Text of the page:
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(53:34; Warner Music Norway)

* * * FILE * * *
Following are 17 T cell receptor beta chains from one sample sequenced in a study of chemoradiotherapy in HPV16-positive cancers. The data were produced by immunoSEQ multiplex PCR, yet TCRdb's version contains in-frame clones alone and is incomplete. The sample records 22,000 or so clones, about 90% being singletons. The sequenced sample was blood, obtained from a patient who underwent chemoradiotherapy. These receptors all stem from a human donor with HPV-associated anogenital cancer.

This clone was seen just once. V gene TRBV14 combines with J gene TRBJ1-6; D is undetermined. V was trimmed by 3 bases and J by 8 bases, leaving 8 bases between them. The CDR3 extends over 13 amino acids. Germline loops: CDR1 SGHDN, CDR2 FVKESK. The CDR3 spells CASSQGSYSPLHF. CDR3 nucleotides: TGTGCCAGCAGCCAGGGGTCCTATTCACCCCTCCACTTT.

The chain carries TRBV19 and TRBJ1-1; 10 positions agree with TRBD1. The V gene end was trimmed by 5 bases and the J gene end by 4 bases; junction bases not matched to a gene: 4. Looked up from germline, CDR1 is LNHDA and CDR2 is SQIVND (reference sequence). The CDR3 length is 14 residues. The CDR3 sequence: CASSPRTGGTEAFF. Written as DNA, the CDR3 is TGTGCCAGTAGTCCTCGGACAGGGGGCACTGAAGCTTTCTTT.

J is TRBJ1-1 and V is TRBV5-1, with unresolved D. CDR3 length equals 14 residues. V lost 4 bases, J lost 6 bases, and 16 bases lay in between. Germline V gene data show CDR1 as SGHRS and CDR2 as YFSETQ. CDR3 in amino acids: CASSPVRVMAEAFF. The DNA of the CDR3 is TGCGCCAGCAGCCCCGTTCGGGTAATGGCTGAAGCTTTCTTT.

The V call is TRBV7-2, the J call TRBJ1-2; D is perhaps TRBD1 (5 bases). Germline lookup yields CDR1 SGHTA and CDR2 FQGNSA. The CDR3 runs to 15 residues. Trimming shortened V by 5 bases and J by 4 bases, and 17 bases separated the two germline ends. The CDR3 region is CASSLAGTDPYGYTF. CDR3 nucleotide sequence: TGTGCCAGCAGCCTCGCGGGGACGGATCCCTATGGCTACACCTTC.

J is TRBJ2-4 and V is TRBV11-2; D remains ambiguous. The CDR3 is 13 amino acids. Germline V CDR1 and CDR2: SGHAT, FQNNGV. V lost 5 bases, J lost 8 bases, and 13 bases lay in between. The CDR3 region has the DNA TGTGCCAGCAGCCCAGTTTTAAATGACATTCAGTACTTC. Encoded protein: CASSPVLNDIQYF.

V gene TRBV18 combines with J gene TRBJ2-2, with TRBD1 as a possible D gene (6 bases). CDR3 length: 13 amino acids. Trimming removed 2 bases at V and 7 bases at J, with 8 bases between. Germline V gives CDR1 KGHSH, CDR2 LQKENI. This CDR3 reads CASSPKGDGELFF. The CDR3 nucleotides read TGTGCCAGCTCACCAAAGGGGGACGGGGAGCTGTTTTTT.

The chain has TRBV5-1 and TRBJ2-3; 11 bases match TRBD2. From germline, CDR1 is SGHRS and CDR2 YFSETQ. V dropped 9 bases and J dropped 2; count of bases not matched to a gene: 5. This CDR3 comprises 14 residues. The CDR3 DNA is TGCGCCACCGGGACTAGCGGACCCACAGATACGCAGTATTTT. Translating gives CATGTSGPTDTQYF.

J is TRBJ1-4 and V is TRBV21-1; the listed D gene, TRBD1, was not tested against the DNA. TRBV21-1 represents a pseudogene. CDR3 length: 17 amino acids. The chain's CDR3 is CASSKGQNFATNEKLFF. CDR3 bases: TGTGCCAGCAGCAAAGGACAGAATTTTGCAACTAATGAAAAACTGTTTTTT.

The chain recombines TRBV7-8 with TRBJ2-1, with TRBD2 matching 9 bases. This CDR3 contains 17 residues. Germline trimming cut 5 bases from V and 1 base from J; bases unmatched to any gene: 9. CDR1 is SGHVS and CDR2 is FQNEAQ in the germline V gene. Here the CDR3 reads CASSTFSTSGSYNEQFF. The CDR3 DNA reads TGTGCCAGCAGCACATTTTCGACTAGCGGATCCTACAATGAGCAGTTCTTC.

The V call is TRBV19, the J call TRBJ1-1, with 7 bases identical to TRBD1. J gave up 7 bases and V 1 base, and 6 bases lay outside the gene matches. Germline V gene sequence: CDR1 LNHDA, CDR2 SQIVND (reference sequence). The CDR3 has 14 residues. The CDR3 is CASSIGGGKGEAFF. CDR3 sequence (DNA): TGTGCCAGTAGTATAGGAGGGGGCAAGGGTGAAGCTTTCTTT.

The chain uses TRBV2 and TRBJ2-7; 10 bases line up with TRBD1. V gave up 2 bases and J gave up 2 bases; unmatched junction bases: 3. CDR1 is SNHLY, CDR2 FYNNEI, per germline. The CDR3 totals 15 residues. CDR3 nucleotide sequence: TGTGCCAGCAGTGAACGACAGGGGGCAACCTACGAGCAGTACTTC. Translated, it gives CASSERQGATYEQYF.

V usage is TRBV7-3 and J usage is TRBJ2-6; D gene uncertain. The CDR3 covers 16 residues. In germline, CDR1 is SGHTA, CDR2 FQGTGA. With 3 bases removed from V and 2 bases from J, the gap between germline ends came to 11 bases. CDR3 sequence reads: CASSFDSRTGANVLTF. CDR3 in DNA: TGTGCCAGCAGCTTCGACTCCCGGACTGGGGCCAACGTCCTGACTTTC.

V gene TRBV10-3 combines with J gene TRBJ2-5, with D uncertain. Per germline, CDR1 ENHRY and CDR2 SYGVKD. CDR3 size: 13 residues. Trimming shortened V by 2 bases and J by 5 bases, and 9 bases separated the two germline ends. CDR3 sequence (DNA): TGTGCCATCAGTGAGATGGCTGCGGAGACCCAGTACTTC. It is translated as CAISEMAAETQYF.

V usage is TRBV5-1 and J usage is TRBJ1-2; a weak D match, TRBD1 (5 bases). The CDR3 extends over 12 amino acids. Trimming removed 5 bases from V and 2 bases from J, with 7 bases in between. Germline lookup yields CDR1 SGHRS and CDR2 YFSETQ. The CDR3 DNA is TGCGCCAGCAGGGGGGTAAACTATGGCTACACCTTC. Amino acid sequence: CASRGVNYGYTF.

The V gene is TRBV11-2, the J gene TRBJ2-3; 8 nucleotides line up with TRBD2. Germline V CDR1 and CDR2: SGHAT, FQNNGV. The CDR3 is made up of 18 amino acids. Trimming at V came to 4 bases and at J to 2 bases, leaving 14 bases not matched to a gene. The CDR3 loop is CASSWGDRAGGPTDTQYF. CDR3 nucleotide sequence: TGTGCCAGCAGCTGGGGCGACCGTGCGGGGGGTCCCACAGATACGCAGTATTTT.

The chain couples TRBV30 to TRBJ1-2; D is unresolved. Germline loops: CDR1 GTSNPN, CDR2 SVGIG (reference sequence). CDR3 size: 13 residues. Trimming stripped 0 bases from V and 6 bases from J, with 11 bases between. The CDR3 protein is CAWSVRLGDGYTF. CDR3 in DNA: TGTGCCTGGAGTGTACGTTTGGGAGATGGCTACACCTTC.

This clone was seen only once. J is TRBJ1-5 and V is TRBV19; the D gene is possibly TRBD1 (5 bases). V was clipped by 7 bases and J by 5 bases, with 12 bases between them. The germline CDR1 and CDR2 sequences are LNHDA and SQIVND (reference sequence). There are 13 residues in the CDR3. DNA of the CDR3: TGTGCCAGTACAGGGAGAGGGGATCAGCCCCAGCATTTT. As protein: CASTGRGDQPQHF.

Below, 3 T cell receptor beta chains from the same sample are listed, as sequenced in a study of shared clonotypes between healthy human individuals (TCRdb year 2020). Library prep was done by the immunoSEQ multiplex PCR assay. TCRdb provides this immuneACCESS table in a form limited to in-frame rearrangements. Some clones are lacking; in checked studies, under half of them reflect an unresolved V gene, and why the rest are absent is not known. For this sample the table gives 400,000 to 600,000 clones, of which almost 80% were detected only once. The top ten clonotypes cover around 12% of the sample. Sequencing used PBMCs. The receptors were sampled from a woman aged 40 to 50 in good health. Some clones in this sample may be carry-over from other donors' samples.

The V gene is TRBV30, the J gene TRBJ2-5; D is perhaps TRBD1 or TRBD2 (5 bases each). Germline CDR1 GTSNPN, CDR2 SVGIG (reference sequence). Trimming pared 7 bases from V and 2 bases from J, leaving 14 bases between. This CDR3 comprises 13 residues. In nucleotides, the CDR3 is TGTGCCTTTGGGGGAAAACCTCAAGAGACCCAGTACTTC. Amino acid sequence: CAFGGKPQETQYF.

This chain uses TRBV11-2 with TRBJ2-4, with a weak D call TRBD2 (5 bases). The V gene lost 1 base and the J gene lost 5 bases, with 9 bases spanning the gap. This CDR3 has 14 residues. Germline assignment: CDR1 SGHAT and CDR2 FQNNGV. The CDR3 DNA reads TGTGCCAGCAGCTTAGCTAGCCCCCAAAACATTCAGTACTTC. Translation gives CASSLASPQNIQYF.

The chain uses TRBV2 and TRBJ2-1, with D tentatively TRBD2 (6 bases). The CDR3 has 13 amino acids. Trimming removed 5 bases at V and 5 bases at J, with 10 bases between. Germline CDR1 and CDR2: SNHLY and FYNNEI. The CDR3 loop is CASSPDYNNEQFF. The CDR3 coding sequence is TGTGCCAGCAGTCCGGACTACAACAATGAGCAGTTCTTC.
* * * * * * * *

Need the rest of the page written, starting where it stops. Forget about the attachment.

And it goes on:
A live album was released after the band had split, recorded at the end of 2005. It starts with some wordless vocals, until Gunnhild starts "Knut Liten og Sylvelin". There are shouts of recognition, and the crowd all join in when the repeated riffs commence. Although there are some keyboards in the background, this still feels all very stark and one-dimensional, and the input of the electric violin just adds to the feeling of disharmony. There is a real edge, an air of excitement, as although Gunnhild is in total control everyone knows that it canít stay this way and that there needs to be a release. It isnít until nearly five minutes into the song that the band allows the music to crash and open up, with strident violin fighting with guitar. But on the backside of this there are times when it is basically just vocals and drums. This is a band who are happy with the ideas of dissonance and contrast and are prepared to deliver just that. Each song is met with applause and shouts of recognition, and at times it feels more like a football crowd than an audience, all joining in and being part of the experience. Although I enjoyed the studio works, there is no doubt that it is in the live environment that all the band really come alive. There are sounds which are more space rock than anything else, still tied to folk, but with metal and alternative rock all combining to create a fractured platform allowing the singer to either shine in her own right or hide behind the notes if she wants to. On "Du som er ung" she challenges the crowd to join with her when she sings accompanied, and when the band are crunching along she hits the notes with ease, always in control, always full of power. The version of "Stengd dor" is incredible, showing wonderful breath control, and a voice that sounds like a professionally trained soprano as she hits the very high notes with ease.
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